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Discussion Starter · #1 ·
Don't know what to properly call them, but it's the pipes running along the inner fenders to the vent system. My passenger side is capped off because it has the cheap heater.

Anyway, question is:

the pipes are apparently 2 pcs and seamed. after removing them for sandblasting I noticed one seam had separated from the crimp. someone then applied some type of putty or sealer to close the gap. I'm wondering if I should experiment with home-made wood blocks or something and try to force the 2 sides to meet, and then perhaps rivets to secure them?
 

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If you are talking about the cented area, they don`t make one piece. There is a split there that is sealed by a rubber seal. The only part i can think of where a seam may have seperated would be the part on the back one that connects to the firewall.
Terry
 

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Trifive Automotive Electrical Wiring Expert
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Anyway, question is:
the pipes are apparently 2 pcs and seamed. after removing them for sandblasting I noticed one seam had separated from the crimp. someone then applied some type of putty or sealer to close the gap. I'm wondering if I should experiment with home-made wood blocks or something and try to force the 2 sides to meet, and then perhaps rivets to secure them?
Fresh Air Vents. The 2 halves have apparently been smushed to get the seam to come apart, so wedgeing some wood blocks inside the tube to expand them would probably work. Some rivits would be OK if you have room to get a rivit in the small flange. Welding or brazeing would also work fine.
http://www.trifive.com/garage/57%20Chevy%20Assembly%20Manual/1-13.gif
 

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As cheap as those are it would probably be easier to get another set than to repair those. Those you show are way too high. I`ve seen them a whole lot cheaper that that on ebay. I would call them the "air inlet ducts"
Terry
 

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Discussion Starter · #7 ·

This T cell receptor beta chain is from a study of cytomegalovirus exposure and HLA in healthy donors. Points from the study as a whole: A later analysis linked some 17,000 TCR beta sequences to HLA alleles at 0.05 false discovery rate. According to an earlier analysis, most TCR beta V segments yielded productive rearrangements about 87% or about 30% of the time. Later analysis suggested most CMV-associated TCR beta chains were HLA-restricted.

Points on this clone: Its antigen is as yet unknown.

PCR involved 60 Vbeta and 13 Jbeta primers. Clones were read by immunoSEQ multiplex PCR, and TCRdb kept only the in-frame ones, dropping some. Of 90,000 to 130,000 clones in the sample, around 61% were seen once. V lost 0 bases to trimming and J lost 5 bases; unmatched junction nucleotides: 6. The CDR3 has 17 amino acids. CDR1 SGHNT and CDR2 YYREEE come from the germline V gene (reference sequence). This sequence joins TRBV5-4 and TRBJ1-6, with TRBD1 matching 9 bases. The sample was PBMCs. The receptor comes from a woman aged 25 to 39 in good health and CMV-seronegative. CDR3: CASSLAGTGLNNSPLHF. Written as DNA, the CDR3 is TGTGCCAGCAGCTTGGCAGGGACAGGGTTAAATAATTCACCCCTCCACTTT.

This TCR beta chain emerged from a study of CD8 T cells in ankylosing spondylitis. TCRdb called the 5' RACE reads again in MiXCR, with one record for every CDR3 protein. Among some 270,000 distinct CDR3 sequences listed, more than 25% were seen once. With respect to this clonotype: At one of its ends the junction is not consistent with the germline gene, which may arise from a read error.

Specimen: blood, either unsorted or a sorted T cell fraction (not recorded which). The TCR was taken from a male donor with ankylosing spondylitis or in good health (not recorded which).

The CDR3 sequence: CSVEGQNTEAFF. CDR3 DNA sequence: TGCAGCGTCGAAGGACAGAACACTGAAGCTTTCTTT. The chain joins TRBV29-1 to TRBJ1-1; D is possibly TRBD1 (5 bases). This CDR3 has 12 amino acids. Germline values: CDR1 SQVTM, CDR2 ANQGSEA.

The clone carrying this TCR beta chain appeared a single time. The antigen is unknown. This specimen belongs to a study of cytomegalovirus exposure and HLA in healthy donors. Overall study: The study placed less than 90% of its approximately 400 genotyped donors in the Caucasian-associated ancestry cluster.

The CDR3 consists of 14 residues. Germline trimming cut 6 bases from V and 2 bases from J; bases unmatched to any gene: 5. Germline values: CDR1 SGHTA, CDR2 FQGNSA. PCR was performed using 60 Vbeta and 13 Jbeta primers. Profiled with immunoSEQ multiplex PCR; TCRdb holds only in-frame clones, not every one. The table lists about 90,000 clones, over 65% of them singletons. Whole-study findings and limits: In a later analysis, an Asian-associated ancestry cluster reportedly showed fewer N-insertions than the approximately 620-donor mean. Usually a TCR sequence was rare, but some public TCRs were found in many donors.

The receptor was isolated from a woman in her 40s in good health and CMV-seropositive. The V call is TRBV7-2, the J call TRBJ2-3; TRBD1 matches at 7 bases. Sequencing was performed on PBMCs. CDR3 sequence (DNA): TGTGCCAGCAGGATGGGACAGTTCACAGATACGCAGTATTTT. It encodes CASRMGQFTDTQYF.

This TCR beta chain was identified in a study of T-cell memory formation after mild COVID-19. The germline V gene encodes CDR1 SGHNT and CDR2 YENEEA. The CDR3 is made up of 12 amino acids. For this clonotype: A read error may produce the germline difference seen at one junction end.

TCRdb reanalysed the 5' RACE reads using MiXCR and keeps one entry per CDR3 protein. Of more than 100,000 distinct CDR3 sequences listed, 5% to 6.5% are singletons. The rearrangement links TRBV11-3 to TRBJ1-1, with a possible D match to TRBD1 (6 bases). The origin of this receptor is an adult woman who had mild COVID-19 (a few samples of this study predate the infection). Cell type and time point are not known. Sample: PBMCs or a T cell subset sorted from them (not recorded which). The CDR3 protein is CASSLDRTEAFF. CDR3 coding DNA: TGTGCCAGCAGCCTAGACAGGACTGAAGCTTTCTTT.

followup

Managed to get some hammer and dolly action to get the seam close and had just enough lip to accept small rivets--enough to keep it together anyway. Worse comes to worse I can lay a bead of silicone after paint is done. It's not a show car looking for 100 points, .so visually the seams are pretty much out of sight.

One more thing, does anybody have a trick for removing those flapper valves inside the vents? I lost sealing material after sanblasting.
 

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Trifive Automotive Electrical Wiring Expert
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Managed to get some hammer and dolly action to get the seam close and had just enough lip to accept small rivets--enough to keep it together anyway. Worse comes to worse I can lay a bead of silicone after paint is done. It's not a show car looking for 100 points, .so visually the seams are pretty much out of sight.

One more thing, does anybody have a trick for removing those flapper valves inside the vents? I lost sealing material after sanblasting.
You have to grind the spot welds off that hold the shaft to the flapper. Then you can pull the shaft, remove the flapper, grind or drill the rivits out that hold the 2 halves of the flapper together. I used close density foam to make a seal and bolted it back together. Weld or solder the shaft back on in the duck.
 

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Discussion Starter · #9 ·
You have to grind the spot welds off that hold the shaft to the flapper. Then you can pull the shaft, remove the flapper, grind or drill the rivits out that hold the 2 halves of the flapper together. I used close density foam to make a seal and bolted it back together. Weld or solder the shaft back on in the duck.
sounds like a plan, thanks
 

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Discussion Starter · #10 · (Edited)
You have to grind the spot welds off that hold the shaft to the flapper. Then you can pull the shaft, remove the flapper, grind or drill the rivits out that hold the 2 halves of the flapper together. I used close density foam to make a seal and bolted it back together. Weld or solder the shaft back on in the duck.
Just for info regarding these seals. This is the only place that I've found with repro fresh air duct flapper seals, if you don't make your own as acardon did.

http://www.mrnomad.com/product.asp?pid=1662&scid=71&wf=cat
 
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